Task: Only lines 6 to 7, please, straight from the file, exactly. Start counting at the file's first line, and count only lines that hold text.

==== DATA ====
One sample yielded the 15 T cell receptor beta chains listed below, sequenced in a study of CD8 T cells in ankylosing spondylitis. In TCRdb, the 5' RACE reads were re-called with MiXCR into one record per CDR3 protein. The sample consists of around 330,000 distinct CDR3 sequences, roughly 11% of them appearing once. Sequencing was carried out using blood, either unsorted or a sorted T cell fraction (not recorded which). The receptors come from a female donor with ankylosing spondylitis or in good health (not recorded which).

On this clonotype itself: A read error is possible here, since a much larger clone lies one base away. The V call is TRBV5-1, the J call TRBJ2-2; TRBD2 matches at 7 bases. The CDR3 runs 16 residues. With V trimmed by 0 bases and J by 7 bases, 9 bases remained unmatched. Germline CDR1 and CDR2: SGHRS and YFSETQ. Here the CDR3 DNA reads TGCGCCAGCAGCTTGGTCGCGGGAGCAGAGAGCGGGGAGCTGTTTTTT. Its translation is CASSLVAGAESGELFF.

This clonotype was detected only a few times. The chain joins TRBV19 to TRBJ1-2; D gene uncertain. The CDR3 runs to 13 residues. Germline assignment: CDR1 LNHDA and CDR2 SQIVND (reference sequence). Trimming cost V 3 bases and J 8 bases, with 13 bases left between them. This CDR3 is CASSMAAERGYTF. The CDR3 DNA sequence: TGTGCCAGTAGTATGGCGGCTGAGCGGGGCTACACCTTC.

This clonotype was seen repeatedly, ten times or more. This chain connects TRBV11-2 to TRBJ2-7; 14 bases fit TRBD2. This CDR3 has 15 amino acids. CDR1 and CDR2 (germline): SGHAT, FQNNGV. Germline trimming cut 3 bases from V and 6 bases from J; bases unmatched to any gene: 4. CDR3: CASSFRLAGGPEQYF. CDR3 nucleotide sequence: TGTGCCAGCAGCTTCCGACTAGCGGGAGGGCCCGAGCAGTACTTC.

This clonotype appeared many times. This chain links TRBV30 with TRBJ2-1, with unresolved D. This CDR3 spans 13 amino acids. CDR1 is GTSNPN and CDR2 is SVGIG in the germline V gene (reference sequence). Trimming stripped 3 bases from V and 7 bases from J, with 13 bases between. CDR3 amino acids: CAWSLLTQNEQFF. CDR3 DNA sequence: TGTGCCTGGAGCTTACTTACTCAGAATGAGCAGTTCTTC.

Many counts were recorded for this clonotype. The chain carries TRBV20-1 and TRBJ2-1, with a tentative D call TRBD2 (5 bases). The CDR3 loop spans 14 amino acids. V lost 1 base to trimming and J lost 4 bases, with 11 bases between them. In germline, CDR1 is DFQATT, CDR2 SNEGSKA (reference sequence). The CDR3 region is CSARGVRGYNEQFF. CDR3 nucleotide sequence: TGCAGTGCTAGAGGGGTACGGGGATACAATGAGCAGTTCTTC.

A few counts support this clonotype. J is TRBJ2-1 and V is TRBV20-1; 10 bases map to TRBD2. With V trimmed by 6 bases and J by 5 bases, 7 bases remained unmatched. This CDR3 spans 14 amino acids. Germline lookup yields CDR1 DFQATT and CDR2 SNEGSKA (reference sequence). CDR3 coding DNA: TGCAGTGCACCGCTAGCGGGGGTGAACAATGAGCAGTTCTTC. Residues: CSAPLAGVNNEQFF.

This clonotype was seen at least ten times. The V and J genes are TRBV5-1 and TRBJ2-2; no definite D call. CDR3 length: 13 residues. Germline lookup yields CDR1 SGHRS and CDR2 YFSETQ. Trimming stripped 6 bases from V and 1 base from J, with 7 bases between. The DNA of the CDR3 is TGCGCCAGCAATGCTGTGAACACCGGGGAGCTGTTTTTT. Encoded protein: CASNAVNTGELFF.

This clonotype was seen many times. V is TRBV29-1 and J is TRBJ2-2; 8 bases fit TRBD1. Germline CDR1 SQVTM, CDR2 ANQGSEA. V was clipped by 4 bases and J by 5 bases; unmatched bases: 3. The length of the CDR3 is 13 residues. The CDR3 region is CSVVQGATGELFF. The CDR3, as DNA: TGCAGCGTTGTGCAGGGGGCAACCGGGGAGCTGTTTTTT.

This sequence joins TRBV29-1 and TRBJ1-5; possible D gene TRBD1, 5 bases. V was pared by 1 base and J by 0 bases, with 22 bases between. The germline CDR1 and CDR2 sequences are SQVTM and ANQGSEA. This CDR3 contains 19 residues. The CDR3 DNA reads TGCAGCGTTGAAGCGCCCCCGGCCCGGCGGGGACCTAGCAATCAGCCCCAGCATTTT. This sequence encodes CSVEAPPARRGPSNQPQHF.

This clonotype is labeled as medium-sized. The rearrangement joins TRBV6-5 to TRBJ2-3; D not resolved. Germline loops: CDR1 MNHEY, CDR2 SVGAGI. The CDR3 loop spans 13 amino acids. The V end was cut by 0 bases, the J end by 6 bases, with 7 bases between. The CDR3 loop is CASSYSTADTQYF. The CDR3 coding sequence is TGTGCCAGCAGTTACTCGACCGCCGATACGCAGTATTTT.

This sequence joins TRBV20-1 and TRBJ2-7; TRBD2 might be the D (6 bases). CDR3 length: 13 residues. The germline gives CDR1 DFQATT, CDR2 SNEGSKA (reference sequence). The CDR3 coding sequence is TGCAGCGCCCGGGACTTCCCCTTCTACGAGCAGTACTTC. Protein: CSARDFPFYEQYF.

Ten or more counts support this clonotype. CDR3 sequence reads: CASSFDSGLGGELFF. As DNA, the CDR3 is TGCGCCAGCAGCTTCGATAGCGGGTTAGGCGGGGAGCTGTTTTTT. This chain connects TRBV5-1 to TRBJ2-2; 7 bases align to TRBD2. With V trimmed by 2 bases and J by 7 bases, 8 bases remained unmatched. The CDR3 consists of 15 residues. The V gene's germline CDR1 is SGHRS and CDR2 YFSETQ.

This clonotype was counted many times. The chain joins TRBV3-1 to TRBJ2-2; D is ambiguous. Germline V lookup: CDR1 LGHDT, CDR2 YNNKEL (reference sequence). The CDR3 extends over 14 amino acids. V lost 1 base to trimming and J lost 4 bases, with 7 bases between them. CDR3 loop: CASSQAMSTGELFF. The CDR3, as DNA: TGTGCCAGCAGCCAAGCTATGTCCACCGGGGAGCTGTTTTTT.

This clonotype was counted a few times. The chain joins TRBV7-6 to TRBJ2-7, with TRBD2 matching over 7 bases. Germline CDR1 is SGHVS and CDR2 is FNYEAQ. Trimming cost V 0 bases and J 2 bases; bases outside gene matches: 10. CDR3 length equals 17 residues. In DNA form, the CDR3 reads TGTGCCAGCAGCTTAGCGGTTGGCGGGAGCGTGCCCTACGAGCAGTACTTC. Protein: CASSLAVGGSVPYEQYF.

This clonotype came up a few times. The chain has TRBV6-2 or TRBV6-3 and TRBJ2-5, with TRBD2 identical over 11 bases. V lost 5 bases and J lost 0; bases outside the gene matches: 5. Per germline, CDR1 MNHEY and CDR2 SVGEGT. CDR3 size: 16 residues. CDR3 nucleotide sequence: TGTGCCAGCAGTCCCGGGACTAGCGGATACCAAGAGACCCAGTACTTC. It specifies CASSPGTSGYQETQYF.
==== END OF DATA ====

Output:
Many counts were recorded for this clonotype. The chain carries TRBV20-1 and TRBJ2-1, with a tentative D call TRBD2 (5 bases). The CDR3 loop spans 14 amino acids. V lost 1 base to trimming and J lost 4 bases, with 11 bases between them. In germline, CDR1 is DFQATT, CDR2 SNEGSKA (reference sequence). The CDR3 region is CSARGVRGYNEQFF. CDR3 nucleotide sequence: TGCAGTGCTAGAGGGGTACGGGGATACAATGAGCAGTTCTTC.

A few counts support this clonotype. J is TRBJ2-1 and V is TRBV20-1; 10 bases map to TRBD2. With V trimmed by 6 bases and J by 5 bases, 7 bases remained unmatched. This CDR3 spans 14 amino acids. Germline lookup yields CDR1 DFQATT and CDR2 SNEGSKA (reference sequence). CDR3 coding DNA: TGCAGTGCACCGCTAGCGGGGGTGAACAATGAGCAGTTCTTC. Residues: CSAPLAGVNNEQFF.